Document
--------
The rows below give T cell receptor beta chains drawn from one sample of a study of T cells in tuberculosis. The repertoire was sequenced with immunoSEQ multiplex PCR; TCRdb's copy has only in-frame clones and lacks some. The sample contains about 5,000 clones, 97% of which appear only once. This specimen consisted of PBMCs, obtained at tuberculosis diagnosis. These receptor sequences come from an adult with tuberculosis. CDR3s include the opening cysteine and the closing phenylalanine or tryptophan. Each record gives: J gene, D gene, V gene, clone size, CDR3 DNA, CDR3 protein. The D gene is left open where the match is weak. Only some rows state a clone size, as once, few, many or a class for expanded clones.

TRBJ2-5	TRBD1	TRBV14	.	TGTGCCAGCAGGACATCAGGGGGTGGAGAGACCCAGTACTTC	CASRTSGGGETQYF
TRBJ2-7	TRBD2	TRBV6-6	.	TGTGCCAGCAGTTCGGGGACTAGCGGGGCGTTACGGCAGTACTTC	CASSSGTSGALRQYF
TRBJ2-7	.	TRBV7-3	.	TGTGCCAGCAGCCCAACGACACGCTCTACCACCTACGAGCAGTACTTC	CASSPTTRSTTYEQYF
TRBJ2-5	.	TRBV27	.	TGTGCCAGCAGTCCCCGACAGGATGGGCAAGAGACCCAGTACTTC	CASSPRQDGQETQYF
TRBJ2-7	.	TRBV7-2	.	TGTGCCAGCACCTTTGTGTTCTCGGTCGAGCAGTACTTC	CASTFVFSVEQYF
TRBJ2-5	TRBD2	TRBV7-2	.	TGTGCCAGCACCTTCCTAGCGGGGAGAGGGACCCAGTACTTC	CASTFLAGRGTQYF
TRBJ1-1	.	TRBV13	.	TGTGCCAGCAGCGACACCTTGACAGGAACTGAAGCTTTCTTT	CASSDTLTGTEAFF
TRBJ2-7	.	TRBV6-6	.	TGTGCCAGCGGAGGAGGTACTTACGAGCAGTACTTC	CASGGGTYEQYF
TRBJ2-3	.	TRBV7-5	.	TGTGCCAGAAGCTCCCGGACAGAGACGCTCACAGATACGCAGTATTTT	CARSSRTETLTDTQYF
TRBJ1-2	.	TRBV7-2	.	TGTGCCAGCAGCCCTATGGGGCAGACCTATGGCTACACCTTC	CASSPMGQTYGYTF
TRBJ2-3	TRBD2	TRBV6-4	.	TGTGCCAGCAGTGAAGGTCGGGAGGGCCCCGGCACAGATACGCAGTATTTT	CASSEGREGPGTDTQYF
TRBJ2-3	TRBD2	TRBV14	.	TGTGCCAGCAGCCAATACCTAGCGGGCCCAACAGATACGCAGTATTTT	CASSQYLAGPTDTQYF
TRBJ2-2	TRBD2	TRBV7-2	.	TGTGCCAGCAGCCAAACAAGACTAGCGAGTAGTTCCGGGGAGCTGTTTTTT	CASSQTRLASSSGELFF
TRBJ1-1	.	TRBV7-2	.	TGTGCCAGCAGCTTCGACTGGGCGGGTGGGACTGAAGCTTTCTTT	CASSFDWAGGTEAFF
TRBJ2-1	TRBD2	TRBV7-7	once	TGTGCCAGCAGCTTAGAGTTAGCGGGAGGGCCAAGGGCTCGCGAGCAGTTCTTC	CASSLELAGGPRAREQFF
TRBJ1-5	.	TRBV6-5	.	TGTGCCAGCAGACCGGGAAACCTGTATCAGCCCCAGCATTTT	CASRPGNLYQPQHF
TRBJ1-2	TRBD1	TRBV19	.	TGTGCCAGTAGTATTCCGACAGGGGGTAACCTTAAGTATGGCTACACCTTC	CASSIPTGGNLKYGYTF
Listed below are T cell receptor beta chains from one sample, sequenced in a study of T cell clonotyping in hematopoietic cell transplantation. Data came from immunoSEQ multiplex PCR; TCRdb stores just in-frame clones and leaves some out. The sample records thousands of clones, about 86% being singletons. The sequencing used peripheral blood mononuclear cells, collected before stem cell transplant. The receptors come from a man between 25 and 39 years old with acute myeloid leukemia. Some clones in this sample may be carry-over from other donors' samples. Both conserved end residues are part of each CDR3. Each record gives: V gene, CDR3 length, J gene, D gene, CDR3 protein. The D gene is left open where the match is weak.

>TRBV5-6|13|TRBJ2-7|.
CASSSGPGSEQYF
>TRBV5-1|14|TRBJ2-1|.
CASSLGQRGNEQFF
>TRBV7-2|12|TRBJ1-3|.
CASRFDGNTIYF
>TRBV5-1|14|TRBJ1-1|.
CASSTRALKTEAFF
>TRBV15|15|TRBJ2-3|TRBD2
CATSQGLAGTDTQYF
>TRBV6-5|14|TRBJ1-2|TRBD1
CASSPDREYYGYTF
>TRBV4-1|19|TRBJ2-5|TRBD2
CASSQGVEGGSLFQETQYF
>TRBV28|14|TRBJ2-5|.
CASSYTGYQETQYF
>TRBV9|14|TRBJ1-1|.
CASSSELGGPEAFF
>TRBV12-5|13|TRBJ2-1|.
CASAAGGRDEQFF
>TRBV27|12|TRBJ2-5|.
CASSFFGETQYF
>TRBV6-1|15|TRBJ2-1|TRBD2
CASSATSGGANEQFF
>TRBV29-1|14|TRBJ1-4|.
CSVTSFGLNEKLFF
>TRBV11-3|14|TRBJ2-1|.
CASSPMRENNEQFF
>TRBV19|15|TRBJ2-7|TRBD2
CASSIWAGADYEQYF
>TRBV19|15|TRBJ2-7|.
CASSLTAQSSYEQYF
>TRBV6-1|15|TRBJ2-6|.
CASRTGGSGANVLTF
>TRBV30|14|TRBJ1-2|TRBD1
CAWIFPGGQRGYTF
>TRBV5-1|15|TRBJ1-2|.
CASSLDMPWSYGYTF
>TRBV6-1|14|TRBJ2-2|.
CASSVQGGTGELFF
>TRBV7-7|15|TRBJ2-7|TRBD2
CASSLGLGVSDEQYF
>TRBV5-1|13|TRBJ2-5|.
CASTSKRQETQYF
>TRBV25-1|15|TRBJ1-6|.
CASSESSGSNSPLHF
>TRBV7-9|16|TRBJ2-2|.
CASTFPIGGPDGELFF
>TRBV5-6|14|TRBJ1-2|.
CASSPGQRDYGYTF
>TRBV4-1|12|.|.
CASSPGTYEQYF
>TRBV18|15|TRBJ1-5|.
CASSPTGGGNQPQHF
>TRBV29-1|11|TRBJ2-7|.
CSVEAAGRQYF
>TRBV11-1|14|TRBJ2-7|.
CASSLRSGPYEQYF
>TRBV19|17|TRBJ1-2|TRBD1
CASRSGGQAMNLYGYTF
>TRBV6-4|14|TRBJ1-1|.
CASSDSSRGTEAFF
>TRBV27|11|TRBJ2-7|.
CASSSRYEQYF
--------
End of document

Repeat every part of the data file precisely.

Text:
The rows below give T cell receptor beta chains drawn from one sample of a study of T cells in tuberculosis. The repertoire was sequenced with immunoSEQ multiplex PCR; TCRdb's copy has only in-frame clones and lacks some. The sample contains about 5,000 clones, 97% of which appear only once. This specimen consisted of PBMCs, obtained at tuberculosis diagnosis. These receptor sequences come from an adult with tuberculosis. CDR3s include the opening cysteine and the closing phenylalanine or tryptophan. Each record gives: J gene, D gene, V gene, clone size, CDR3 DNA, CDR3 protein. The D gene is left open where the match is weak. Only some rows state a clone size, as once, few, many or a class for expanded clones.

TRBJ2-5	TRBD1	TRBV14	.	TGTGCCAGCAGGACATCAGGGGGTGGAGAGACCCAGTACTTC	CASRTSGGGETQYF
TRBJ2-7	TRBD2	TRBV6-6	.	TGTGCCAGCAGTTCGGGGACTAGCGGGGCGTTACGGCAGTACTTC	CASSSGTSGALRQYF
TRBJ2-7	.	TRBV7-3	.	TGTGCCAGCAGCCCAACGACACGCTCTACCACCTACGAGCAGTACTTC	CASSPTTRSTTYEQYF
TRBJ2-5	.	TRBV27	.	TGTGCCAGCAGTCCCCGACAGGATGGGCAAGAGACCCAGTACTTC	CASSPRQDGQETQYF
TRBJ2-7	.	TRBV7-2	.	TGTGCCAGCACCTTTGTGTTCTCGGTCGAGCAGTACTTC	CASTFVFSVEQYF
TRBJ2-5	TRBD2	TRBV7-2	.	TGTGCCAGCACCTTCCTAGCGGGGAGAGGGACCCAGTACTTC	CASTFLAGRGTQYF
TRBJ1-1	.	TRBV13	.	TGTGCCAGCAGCGACACCTTGACAGGAACTGAAGCTTTCTTT	CASSDTLTGTEAFF
TRBJ2-7	.	TRBV6-6	.	TGTGCCAGCGGAGGAGGTACTTACGAGCAGTACTTC	CASGGGTYEQYF
TRBJ2-3	.	TRBV7-5	.	TGTGCCAGAAGCTCCCGGACAGAGACGCTCACAGATACGCAGTATTTT	CARSSRTETLTDTQYF
TRBJ1-2	.	TRBV7-2	.	TGTGCCAGCAGCCCTATGGGGCAGACCTATGGCTACACCTTC	CASSPMGQTYGYTF
TRBJ2-3	TRBD2	TRBV6-4	.	TGTGCCAGCAGTGAAGGTCGGGAGGGCCCCGGCACAGATACGCAGTATTTT	CASSEGREGPGTDTQYF
TRBJ2-3	TRBD2	TRBV14	.	TGTGCCAGCAGCCAATACCTAGCGGGCCCAACAGATACGCAGTATTTT	CASSQYLAGPTDTQYF
TRBJ2-2	TRBD2	TRBV7-2	.	TGTGCCAGCAGCCAAACAAGACTAGCGAGTAGTTCCGGGGAGCTGTTTTTT	CASSQTRLASSSGELFF
TRBJ1-1	.	TRBV7-2	.	TGTGCCAGCAGCTTCGACTGGGCGGGTGGGACTGAAGCTTTCTTT	CASSFDWAGGTEAFF
TRBJ2-1	TRBD2	TRBV7-7	once	TGTGCCAGCAGCTTAGAGTTAGCGGGAGGGCCAAGGGCTCGCGAGCAGTTCTTC	CASSLELAGGPRAREQFF
TRBJ1-5	.	TRBV6-5	.	TGTGCCAGCAGACCGGGAAACCTGTATCAGCCCCAGCATTTT	CASRPGNLYQPQHF
TRBJ1-2	TRBD1	TRBV19	.	TGTGCCAGTAGTATTCCGACAGGGGGTAACCTTAAGTATGGCTACACCTTC	CASSIPTGGNLKYGYTF
Listed below are T cell receptor beta chains from one sample, sequenced in a study of T cell clonotyping in hematopoietic cell transplantation. Data came from immunoSEQ multiplex PCR; TCRdb stores just in-frame clones and leaves some out. The sample records thousands of clones, about 86% being singletons. The sequencing used peripheral blood mononuclear cells, collected before stem cell transplant. The receptors come from a man between 25 and 39 years old with acute myeloid leukemia. Some clones in this sample may be carry-over from other donors' samples. Both conserved end residues are part of each CDR3. Each record gives: V gene, CDR3 length, J gene, D gene, CDR3 protein. The D gene is left open where the match is weak.

>TRBV5-6|13|TRBJ2-7|.
CASSSGPGSEQYF
>TRBV5-1|14|TRBJ2-1|.
CASSLGQRGNEQFF
>TRBV7-2|12|TRBJ1-3|.
CASRFDGNTIYF
>TRBV5-1|14|TRBJ1-1|.
CASSTRALKTEAFF
>TRBV15|15|TRBJ2-3|TRBD2
CATSQGLAGTDTQYF
>TRBV6-5|14|TRBJ1-2|TRBD1
CASSPDREYYGYTF
>TRBV4-1|19|TRBJ2-5|TRBD2
CASSQGVEGGSLFQETQYF
>TRBV28|14|TRBJ2-5|.
CASSYTGYQETQYF
>TRBV9|14|TRBJ1-1|.
CASSSELGGPEAFF
>TRBV12-5|13|TRBJ2-1|.
CASAAGGRDEQFF
>TRBV27|12|TRBJ2-5|.
CASSFFGETQYF
>TRBV6-1|15|TRBJ2-1|TRBD2
CASSATSGGANEQFF
>TRBV29-1|14|TRBJ1-4|.
CSVTSFGLNEKLFF
>TRBV11-3|14|TRBJ2-1|.
CASSPMRENNEQFF
>TRBV19|15|TRBJ2-7|TRBD2
CASSIWAGADYEQYF
>TRBV19|15|TRBJ2-7|.
CASSLTAQSSYEQYF
>TRBV6-1|15|TRBJ2-6|.
CASRTGGSGANVLTF
>TRBV30|14|TRBJ1-2|TRBD1
CAWIFPGGQRGYTF
>TRBV5-1|15|TRBJ1-2|.
CASSLDMPWSYGYTF
>TRBV6-1|14|TRBJ2-2|.
CASSVQGGTGELFF
>TRBV7-7|15|TRBJ2-7|TRBD2
CASSLGLGVSDEQYF
>TRBV5-1|13|TRBJ2-5|.
CASTSKRQETQYF
>TRBV25-1|15|TRBJ1-6|.
CASSESSGSNSPLHF
>TRBV7-9|16|TRBJ2-2|.
CASTFPIGGPDGELFF
>TRBV5-6|14|TRBJ1-2|.
CASSPGQRDYGYTF
>TRBV4-1|12|.|.
CASSPGTYEQYF
>TRBV18|15|TRBJ1-5|.
CASSPTGGGNQPQHF
>TRBV29-1|11|TRBJ2-7|.
CSVEAAGRQYF
>TRBV11-1|14|TRBJ2-7|.
CASSLRSGPYEQYF
>TRBV19|17|TRBJ1-2|TRBD1
CASRSGGQAMNLYGYTF
>TRBV6-4|14|TRBJ1-1|.
CASSDSSRGTEAFF
>TRBV27|11|TRBJ2-7|.
CASSSRYEQYF